A song I missed on my original listen through was "Always". It's a striking piano and strings ballad about loving someone and letting them go. It tells a different part of the story than the constant fighting and jabs chronicled in "Moral of the Story". She inspects it from the angle of the devastation of losing someone you love but knowing that's the right answer. "Always" hits even harder because it's followed up by "Moral of The Story"'s opening line, "So I never really knew you/God I really tried to". While they might be confusing to line up back to back, I think it makes them more powerful because grief is irrational, and you can love someone forever, even when they actually turned out to be a really awful person. I love that Ashe has the range to tell this story from so many different points of view because your feelings on the situation can totally change by the day or even the hour. Favorite Lyric: "What if staying isn't the best way to keep you happy?/And if letting you go is the best way to show you I love you, I will".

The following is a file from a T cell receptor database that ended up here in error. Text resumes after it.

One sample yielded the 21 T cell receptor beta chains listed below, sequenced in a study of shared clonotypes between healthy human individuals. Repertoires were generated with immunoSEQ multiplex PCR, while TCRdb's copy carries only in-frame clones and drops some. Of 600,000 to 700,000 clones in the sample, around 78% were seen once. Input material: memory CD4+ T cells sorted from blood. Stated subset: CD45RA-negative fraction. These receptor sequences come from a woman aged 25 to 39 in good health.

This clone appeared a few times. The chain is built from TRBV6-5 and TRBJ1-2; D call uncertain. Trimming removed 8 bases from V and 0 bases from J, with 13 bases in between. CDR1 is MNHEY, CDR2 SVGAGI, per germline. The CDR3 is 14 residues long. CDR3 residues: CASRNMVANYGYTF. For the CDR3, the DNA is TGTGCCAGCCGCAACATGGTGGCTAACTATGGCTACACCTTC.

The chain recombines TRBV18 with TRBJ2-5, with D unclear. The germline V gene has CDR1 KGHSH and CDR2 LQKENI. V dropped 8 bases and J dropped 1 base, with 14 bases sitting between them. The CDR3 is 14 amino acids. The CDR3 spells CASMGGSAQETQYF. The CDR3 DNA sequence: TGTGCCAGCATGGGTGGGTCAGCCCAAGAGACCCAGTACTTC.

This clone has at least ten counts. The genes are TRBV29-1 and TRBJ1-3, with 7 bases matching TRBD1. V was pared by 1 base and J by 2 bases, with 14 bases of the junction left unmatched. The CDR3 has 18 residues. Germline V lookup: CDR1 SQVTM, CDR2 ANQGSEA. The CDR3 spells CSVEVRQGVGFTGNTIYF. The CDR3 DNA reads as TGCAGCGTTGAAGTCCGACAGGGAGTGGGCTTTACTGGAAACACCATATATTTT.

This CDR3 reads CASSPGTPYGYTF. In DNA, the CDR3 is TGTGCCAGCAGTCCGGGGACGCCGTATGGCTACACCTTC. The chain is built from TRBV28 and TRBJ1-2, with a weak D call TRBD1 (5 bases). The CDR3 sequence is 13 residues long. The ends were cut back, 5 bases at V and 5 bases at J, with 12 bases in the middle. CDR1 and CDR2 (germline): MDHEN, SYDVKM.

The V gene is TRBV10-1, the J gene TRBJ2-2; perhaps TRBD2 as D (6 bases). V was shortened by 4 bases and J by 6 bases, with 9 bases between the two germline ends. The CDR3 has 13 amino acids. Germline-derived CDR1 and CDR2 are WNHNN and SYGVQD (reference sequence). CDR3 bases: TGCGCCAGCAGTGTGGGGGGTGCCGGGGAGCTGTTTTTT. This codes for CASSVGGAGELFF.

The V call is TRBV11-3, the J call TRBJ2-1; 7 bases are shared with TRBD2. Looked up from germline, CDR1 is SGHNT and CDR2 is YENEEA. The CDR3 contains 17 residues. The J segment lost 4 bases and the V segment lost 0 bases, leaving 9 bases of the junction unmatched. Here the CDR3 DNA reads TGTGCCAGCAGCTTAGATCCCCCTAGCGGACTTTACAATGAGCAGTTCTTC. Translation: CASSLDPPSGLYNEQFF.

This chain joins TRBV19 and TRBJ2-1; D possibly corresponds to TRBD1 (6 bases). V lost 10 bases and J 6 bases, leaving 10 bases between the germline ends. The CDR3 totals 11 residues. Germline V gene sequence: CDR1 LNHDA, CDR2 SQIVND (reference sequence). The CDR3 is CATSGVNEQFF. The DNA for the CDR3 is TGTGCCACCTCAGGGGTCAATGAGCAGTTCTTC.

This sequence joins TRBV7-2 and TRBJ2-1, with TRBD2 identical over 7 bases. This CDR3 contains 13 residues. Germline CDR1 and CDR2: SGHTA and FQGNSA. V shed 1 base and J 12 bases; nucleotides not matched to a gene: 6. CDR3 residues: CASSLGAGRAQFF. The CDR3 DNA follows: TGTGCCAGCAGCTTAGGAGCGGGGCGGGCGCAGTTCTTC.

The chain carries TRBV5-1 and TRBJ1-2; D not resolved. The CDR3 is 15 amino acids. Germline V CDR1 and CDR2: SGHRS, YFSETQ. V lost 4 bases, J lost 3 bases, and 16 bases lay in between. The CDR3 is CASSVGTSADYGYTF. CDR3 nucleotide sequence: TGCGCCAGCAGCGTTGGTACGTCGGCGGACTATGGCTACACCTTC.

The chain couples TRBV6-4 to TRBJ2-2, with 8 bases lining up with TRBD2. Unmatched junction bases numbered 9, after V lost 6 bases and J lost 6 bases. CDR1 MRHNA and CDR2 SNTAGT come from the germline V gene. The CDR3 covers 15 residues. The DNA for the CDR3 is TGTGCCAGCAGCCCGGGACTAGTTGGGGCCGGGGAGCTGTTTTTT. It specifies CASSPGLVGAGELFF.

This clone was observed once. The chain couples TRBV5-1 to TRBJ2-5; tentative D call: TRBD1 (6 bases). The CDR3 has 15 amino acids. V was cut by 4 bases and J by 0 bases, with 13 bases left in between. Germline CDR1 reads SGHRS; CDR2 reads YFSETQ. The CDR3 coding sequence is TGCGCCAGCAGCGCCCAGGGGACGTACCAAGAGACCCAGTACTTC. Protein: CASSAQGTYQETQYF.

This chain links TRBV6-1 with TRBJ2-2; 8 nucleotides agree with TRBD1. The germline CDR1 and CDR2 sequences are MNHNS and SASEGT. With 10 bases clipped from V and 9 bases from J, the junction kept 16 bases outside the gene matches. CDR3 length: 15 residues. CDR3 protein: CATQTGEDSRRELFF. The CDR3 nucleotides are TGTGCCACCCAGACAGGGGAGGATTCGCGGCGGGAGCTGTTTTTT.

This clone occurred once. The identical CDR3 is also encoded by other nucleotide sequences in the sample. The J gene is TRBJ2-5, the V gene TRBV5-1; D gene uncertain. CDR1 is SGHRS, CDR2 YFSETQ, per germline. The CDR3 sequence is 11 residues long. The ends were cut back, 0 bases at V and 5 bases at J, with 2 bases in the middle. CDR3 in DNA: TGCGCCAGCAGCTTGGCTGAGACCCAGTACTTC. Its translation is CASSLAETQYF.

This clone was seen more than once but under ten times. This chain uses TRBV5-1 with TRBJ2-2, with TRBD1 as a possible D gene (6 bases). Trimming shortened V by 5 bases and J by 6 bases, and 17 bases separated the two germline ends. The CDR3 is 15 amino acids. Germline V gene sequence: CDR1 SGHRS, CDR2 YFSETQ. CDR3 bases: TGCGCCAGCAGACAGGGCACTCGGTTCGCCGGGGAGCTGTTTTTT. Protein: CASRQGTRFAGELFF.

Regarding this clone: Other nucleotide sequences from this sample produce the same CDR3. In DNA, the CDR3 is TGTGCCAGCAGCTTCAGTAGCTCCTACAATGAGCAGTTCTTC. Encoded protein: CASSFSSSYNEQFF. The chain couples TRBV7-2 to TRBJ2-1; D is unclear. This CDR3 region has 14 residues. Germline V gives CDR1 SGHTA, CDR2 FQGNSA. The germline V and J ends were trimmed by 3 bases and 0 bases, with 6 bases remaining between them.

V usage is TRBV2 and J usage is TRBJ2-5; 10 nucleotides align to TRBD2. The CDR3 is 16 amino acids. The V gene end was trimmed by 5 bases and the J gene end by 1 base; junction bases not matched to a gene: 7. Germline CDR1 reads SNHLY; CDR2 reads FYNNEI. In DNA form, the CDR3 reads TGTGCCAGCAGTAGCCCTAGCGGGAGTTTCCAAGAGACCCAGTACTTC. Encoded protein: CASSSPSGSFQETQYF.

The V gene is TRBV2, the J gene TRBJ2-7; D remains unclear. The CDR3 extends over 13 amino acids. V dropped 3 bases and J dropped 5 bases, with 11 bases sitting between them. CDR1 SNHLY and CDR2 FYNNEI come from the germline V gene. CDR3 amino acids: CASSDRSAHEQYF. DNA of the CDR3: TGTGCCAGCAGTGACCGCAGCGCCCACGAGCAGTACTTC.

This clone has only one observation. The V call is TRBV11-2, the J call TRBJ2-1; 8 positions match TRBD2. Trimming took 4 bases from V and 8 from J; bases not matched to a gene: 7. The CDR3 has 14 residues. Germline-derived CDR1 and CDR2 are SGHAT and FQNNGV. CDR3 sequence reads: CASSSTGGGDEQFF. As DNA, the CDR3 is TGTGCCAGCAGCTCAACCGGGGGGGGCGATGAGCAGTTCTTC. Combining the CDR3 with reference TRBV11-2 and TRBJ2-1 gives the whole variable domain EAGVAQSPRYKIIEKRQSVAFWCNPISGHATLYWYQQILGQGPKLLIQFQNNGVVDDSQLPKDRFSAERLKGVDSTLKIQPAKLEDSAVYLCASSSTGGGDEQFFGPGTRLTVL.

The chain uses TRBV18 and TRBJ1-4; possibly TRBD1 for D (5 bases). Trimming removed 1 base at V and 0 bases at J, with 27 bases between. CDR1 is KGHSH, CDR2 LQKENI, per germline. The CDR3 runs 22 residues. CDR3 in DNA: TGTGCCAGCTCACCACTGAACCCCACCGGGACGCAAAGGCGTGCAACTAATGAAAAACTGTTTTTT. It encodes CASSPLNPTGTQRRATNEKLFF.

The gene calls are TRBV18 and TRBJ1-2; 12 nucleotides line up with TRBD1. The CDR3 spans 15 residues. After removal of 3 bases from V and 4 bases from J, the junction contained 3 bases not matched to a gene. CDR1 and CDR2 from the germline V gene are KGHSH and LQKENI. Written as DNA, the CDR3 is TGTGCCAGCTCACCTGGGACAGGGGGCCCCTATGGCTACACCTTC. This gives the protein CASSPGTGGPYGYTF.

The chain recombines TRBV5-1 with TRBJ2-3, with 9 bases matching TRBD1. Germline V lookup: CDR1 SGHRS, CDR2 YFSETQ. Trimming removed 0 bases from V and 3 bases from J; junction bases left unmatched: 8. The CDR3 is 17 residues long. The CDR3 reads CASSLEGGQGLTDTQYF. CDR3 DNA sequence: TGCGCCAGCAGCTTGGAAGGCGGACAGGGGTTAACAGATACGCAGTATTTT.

Despite all the heartbreak on this album, nothing is more devastating than "Ryne's Song" where she sings about losing her brother after having a difficult relationship. The song is written like a monologue of her thoughts processing this grief and also speaking to him. Every single lyric in this song hits incredibly hard, and she paints really amazing images. In the first verse, she recounts not getting to say a real final goodbye and the shattering of her innocent bubble. "I got your voicemail again, seemed like you were busy/So I tried to hide all the disappointment in the message I left behind/If I could only be that ignorant girl for a couple more hours or so/But I got a call soon after you died". The way she sings it so serenely is utterly heartbreaking. The song centers around how we don't have an infinite amount of time at the end of the day. Sometimes, there's no chance to fix it later. The second verse is dedicated to Ashe considering what he must have been feeling and how he changed her life. The bridge is by far the most gut wrenching section where she calls back to the series of phone calls in the first verse. "I always thought we'd fix things in our 40s or so/I never imagined that I'd be the only one getting old/Yeah, I'd like to think that if I had known there were only some hours left/Before you were gone forever/I would've called you back sooner," she sings. The track ends with a voicemail from Ryne himself, and it only makes the track more heartbreaking. Favorite Lyrics: I don't wanna cry cause it doesn't help.